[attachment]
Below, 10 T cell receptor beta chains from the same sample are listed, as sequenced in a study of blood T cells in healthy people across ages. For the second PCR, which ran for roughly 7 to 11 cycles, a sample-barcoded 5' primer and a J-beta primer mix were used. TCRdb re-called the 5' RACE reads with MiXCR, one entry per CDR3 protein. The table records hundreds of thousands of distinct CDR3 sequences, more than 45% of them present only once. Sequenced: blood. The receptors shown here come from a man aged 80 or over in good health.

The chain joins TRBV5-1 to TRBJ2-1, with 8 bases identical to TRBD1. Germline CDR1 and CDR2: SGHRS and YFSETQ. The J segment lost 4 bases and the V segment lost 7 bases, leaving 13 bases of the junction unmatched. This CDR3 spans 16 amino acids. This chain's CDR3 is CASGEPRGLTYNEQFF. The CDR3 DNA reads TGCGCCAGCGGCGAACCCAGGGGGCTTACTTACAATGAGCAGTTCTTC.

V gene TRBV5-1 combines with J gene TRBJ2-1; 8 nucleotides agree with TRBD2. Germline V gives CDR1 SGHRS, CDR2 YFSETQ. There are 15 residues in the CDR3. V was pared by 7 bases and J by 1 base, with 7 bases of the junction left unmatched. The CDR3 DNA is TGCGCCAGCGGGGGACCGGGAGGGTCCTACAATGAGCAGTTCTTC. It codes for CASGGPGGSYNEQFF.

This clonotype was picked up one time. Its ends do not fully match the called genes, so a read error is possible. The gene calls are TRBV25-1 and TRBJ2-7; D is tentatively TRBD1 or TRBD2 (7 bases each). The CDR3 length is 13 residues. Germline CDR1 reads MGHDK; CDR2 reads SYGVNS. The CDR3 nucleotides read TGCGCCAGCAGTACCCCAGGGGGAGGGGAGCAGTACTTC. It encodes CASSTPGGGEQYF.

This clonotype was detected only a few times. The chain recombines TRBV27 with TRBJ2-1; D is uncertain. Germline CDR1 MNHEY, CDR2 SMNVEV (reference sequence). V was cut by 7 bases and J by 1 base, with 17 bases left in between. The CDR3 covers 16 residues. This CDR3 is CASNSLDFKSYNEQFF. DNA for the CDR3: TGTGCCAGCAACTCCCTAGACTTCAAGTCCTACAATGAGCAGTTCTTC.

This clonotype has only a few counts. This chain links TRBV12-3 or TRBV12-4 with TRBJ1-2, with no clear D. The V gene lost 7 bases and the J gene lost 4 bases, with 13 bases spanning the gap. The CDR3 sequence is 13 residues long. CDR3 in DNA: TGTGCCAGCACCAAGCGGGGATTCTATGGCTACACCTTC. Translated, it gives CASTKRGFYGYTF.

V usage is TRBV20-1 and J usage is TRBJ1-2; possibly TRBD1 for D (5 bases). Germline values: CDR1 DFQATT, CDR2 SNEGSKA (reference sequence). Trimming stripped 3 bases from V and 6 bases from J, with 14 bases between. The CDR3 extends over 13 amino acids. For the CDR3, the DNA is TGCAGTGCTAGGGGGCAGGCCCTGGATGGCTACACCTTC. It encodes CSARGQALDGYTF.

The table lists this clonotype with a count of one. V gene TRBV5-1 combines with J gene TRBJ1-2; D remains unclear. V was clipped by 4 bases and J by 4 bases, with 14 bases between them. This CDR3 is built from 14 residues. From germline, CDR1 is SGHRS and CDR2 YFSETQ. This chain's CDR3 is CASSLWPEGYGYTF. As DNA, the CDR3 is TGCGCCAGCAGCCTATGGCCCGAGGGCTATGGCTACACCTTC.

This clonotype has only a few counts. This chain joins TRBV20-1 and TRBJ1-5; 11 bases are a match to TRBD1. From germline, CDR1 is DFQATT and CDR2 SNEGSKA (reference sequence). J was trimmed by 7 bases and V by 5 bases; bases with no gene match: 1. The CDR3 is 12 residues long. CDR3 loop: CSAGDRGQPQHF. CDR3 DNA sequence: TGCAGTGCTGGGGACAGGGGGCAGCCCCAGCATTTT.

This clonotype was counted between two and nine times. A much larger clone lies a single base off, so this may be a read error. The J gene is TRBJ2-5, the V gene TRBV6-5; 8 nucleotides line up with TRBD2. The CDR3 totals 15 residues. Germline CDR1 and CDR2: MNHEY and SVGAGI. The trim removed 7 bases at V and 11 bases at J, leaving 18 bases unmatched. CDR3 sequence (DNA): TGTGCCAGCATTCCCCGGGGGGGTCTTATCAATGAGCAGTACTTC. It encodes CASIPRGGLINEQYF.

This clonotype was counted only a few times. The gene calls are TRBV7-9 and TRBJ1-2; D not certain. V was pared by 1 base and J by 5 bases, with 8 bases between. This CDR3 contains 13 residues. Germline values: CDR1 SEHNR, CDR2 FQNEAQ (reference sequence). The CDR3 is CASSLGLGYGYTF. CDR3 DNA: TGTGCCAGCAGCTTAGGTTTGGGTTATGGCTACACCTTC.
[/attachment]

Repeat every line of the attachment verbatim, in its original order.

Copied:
Below, 10 T cell receptor beta chains from the same sample are listed, as sequenced in a study of blood T cells in healthy people across ages. For the second PCR, which ran for roughly 7 to 11 cycles, a sample-barcoded 5' primer and a J-beta primer mix were used. TCRdb re-called the 5' RACE reads with MiXCR, one entry per CDR3 protein. The table records hundreds of thousands of distinct CDR3 sequences, more than 45% of them present only once. Sequenced: blood. The receptors shown here come from a man aged 80 or over in good health.

The chain joins TRBV5-1 to TRBJ2-1, with 8 bases identical to TRBD1. Germline CDR1 and CDR2: SGHRS and YFSETQ. The J segment lost 4 bases and the V segment lost 7 bases, leaving 13 bases of the junction unmatched. This CDR3 spans 16 amino acids. This chain's CDR3 is CASGEPRGLTYNEQFF. The CDR3 DNA reads TGCGCCAGCGGCGAACCCAGGGGGCTTACTTACAATGAGCAGTTCTTC.

V gene TRBV5-1 combines with J gene TRBJ2-1; 8 nucleotides agree with TRBD2. Germline V gives CDR1 SGHRS, CDR2 YFSETQ. There are 15 residues in the CDR3. V was pared by 7 bases and J by 1 base, with 7 bases of the junction left unmatched. The CDR3 DNA is TGCGCCAGCGGGGGACCGGGAGGGTCCTACAATGAGCAGTTCTTC. It codes for CASGGPGGSYNEQFF.

This clonotype was picked up one time. Its ends do not fully match the called genes, so a read error is possible. The gene calls are TRBV25-1 and TRBJ2-7; D is tentatively TRBD1 or TRBD2 (7 bases each). The CDR3 length is 13 residues. Germline CDR1 reads MGHDK; CDR2 reads SYGVNS. The CDR3 nucleotides read TGCGCCAGCAGTACCCCAGGGGGAGGGGAGCAGTACTTC. It encodes CASSTPGGGEQYF.

This clonotype was detected only a few times. The chain recombines TRBV27 with TRBJ2-1; D is uncertain. Germline CDR1 MNHEY, CDR2 SMNVEV (reference sequence). V was cut by 7 bases and J by 1 base, with 17 bases left in between. The CDR3 covers 16 residues. This CDR3 is CASNSLDFKSYNEQFF. DNA for the CDR3: TGTGCCAGCAACTCCCTAGACTTCAAGTCCTACAATGAGCAGTTCTTC.

This clonotype has only a few counts. This chain links TRBV12-3 or TRBV12-4 with TRBJ1-2, with no clear D. The V gene lost 7 bases and the J gene lost 4 bases, with 13 bases spanning the gap. The CDR3 sequence is 13 residues long. CDR3 in DNA: TGTGCCAGCACCAAGCGGGGATTCTATGGCTACACCTTC. Translated, it gives CASTKRGFYGYTF.

V usage is TRBV20-1 and J usage is TRBJ1-2; possibly TRBD1 for D (5 bases). Germline values: CDR1 DFQATT, CDR2 SNEGSKA (reference sequence). Trimming stripped 3 bases from V and 6 bases from J, with 14 bases between. The CDR3 extends over 13 amino acids. For the CDR3, the DNA is TGCAGTGCTAGGGGGCAGGCCCTGGATGGCTACACCTTC. It encodes CSARGQALDGYTF.

The table lists this clonotype with a count of one. V gene TRBV5-1 combines with J gene TRBJ1-2; D remains unclear. V was clipped by 4 bases and J by 4 bases, with 14 bases between them. This CDR3 is built from 14 residues. From germline, CDR1 is SGHRS and CDR2 YFSETQ. This chain's CDR3 is CASSLWPEGYGYTF. As DNA, the CDR3 is TGCGCCAGCAGCCTATGGCCCGAGGGCTATGGCTACACCTTC.

This clonotype has only a few counts. This chain joins TRBV20-1 and TRBJ1-5; 11 bases are a match to TRBD1. From germline, CDR1 is DFQATT and CDR2 SNEGSKA (reference sequence). J was trimmed by 7 bases and V by 5 bases; bases with no gene match: 1. The CDR3 is 12 residues long. CDR3 loop: CSAGDRGQPQHF. CDR3 DNA sequence: TGCAGTGCTGGGGACAGGGGGCAGCCCCAGCATTTT.

This clonotype was counted between two and nine times. A much larger clone lies a single base off, so this may be a read error. The J gene is TRBJ2-5, the V gene TRBV6-5; 8 nucleotides line up with TRBD2. The CDR3 totals 15 residues. Germline CDR1 and CDR2: MNHEY and SVGAGI. The trim removed 7 bases at V and 11 bases at J, leaving 18 bases unmatched. CDR3 sequence (DNA): TGTGCCAGCATTCCCCGGGGGGGTCTTATCAATGAGCAGTACTTC. It encodes CASIPRGGLINEQYF.

This clonotype was counted only a few times. The gene calls are TRBV7-9 and TRBJ1-2; D not certain. V was pared by 1 base and J by 5 bases, with 8 bases between. This CDR3 contains 13 residues. Germline values: CDR1 SEHNR, CDR2 FQNEAQ (reference sequence). The CDR3 is CASSLGLGYGYTF. CDR3 DNA: TGTGCCAGCAGCTTAGGTTTGGGTTATGGCTACACCTTC.